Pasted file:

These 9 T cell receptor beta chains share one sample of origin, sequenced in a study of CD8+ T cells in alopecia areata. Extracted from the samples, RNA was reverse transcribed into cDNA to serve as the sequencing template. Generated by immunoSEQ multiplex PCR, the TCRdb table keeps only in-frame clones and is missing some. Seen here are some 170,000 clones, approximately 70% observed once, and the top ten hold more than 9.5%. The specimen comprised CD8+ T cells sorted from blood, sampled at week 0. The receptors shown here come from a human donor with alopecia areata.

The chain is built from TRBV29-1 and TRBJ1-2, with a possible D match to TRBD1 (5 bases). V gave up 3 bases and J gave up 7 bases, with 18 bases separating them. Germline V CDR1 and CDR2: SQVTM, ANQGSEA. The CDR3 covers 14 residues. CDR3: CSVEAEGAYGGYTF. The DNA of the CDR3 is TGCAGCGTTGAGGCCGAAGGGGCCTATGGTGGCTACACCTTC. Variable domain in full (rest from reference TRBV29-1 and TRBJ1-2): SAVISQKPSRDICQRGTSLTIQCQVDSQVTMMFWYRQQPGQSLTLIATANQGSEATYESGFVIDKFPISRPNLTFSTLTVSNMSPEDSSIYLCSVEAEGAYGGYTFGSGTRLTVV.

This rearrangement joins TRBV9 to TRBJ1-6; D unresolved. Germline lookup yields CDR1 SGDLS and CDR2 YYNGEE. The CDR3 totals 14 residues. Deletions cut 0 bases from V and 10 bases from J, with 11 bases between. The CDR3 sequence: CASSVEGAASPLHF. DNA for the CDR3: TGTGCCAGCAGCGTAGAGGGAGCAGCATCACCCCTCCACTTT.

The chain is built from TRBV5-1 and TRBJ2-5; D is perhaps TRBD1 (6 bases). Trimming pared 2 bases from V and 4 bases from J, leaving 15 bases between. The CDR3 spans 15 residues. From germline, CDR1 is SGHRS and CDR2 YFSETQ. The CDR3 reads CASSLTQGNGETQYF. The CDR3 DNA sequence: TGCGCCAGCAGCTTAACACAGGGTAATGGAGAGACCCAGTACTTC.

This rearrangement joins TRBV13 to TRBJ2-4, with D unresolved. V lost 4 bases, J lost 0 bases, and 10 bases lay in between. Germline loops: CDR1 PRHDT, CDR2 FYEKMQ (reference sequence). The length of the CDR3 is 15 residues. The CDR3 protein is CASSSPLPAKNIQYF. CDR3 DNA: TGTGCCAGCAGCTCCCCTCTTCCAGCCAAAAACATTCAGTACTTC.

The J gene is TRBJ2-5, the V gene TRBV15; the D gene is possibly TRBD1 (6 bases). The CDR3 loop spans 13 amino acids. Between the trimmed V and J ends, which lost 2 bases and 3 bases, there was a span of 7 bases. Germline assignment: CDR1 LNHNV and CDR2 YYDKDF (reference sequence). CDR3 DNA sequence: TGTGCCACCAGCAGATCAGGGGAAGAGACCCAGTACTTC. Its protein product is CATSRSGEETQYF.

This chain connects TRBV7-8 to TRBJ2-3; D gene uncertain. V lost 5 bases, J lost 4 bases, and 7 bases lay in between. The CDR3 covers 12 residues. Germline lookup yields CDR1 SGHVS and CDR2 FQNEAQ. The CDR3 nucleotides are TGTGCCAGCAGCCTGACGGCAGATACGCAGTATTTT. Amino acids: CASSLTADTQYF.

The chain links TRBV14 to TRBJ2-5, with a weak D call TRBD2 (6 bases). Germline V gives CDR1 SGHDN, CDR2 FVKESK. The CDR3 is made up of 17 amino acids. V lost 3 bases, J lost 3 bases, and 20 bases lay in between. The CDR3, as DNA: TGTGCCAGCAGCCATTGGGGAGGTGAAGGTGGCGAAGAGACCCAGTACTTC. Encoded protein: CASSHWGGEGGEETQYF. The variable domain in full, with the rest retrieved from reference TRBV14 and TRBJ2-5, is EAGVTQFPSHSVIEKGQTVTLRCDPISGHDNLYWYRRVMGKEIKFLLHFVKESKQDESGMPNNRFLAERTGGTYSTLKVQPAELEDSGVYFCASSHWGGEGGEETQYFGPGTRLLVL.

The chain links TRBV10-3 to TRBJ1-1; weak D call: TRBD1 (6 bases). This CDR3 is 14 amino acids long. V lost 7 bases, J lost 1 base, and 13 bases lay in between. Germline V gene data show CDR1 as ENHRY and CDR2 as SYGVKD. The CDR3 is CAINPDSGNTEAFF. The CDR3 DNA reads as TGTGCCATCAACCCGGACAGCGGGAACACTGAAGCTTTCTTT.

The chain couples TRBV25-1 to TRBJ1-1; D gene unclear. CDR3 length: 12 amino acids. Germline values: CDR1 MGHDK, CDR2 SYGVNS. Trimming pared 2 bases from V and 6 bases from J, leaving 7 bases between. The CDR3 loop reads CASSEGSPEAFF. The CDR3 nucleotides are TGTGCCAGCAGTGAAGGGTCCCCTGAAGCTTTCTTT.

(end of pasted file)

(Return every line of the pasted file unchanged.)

These 9 T cell receptor beta chains share one sample of origin, sequenced in a study of CD8+ T cells in alopecia areata. Extracted from the samples, RNA was reverse transcribed into cDNA to serve as the sequencing template. Generated by immunoSEQ multiplex PCR, the TCRdb table keeps only in-frame clones and is missing some. Seen here are some 170,000 clones, approximately 70% observed once, and the top ten hold more than 9.5%. The specimen comprised CD8+ T cells sorted from blood, sampled at week 0. The receptors shown here come from a human donor with alopecia areata.

The chain is built from TRBV29-1 and TRBJ1-2, with a possible D match to TRBD1 (5 bases). V gave up 3 bases and J gave up 7 bases, with 18 bases separating them. Germline V CDR1 and CDR2: SQVTM, ANQGSEA. The CDR3 covers 14 residues. CDR3: CSVEAEGAYGGYTF. The DNA of the CDR3 is TGCAGCGTTGAGGCCGAAGGGGCCTATGGTGGCTACACCTTC. Variable domain in full (rest from reference TRBV29-1 and TRBJ1-2): SAVISQKPSRDICQRGTSLTIQCQVDSQVTMMFWYRQQPGQSLTLIATANQGSEATYESGFVIDKFPISRPNLTFSTLTVSNMSPEDSSIYLCSVEAEGAYGGYTFGSGTRLTVV.

This rearrangement joins TRBV9 to TRBJ1-6; D unresolved. Germline lookup yields CDR1 SGDLS and CDR2 YYNGEE. The CDR3 totals 14 residues. Deletions cut 0 bases from V and 10 bases from J, with 11 bases between. The CDR3 sequence: CASSVEGAASPLHF. DNA for the CDR3: TGTGCCAGCAGCGTAGAGGGAGCAGCATCACCCCTCCACTTT.

The chain is built from TRBV5-1 and TRBJ2-5; D is perhaps TRBD1 (6 bases). Trimming pared 2 bases from V and 4 bases from J, leaving 15 bases between. The CDR3 spans 15 residues. From germline, CDR1 is SGHRS and CDR2 YFSETQ. The CDR3 reads CASSLTQGNGETQYF. The CDR3 DNA sequence: TGCGCCAGCAGCTTAACACAGGGTAATGGAGAGACCCAGTACTTC.

This rearrangement joins TRBV13 to TRBJ2-4, with D unresolved. V lost 4 bases, J lost 0 bases, and 10 bases lay in between. Germline loops: CDR1 PRHDT, CDR2 FYEKMQ (reference sequence). The length of the CDR3 is 15 residues. The CDR3 protein is CASSSPLPAKNIQYF. CDR3 DNA: TGTGCCAGCAGCTCCCCTCTTCCAGCCAAAAACATTCAGTACTTC.

The J gene is TRBJ2-5, the V gene TRBV15; the D gene is possibly TRBD1 (6 bases). The CDR3 loop spans 13 amino acids. Between the trimmed V and J ends, which lost 2 bases and 3 bases, there was a span of 7 bases. Germline assignment: CDR1 LNHNV and CDR2 YYDKDF (reference sequence). CDR3 DNA sequence: TGTGCCACCAGCAGATCAGGGGAAGAGACCCAGTACTTC. Its protein product is CATSRSGEETQYF.

This chain connects TRBV7-8 to TRBJ2-3; D gene uncertain. V lost 5 bases, J lost 4 bases, and 7 bases lay in between. The CDR3 covers 12 residues. Germline lookup yields CDR1 SGHVS and CDR2 FQNEAQ. The CDR3 nucleotides are TGTGCCAGCAGCCTGACGGCAGATACGCAGTATTTT. Amino acids: CASSLTADTQYF.

The chain links TRBV14 to TRBJ2-5, with a weak D call TRBD2 (6 bases). Germline V gives CDR1 SGHDN, CDR2 FVKESK. The CDR3 is made up of 17 amino acids. V lost 3 bases, J lost 3 bases, and 20 bases lay in between. The CDR3, as DNA: TGTGCCAGCAGCCATTGGGGAGGTGAAGGTGGCGAAGAGACCCAGTACTTC. Encoded protein: CASSHWGGEGGEETQYF. The variable domain in full, with the rest retrieved from reference TRBV14 and TRBJ2-5, is EAGVTQFPSHSVIEKGQTVTLRCDPISGHDNLYWYRRVMGKEIKFLLHFVKESKQDESGMPNNRFLAERTGGTYSTLKVQPAELEDSGVYFCASSHWGGEGGEETQYFGPGTRLLVL.

The chain links TRBV10-3 to TRBJ1-1; weak D call: TRBD1 (6 bases). This CDR3 is 14 amino acids long. V lost 7 bases, J lost 1 base, and 13 bases lay in between. Germline V gene data show CDR1 as ENHRY and CDR2 as SYGVKD. The CDR3 is CAINPDSGNTEAFF. The CDR3 DNA reads as TGTGCCATCAACCCGGACAGCGGGAACACTGAAGCTTTCTTT.

The chain couples TRBV25-1 to TRBJ1-1; D gene unclear. CDR3 length: 12 amino acids. Germline values: CDR1 MGHDK, CDR2 SYGVNS. Trimming pared 2 bases from V and 6 bases from J, leaving 7 bases between. The CDR3 loop reads CASSEGSPEAFF. The CDR3 nucleotides are TGTGCCAGCAGTGAAGGGTCCCCTGAAGCTTTCTTT.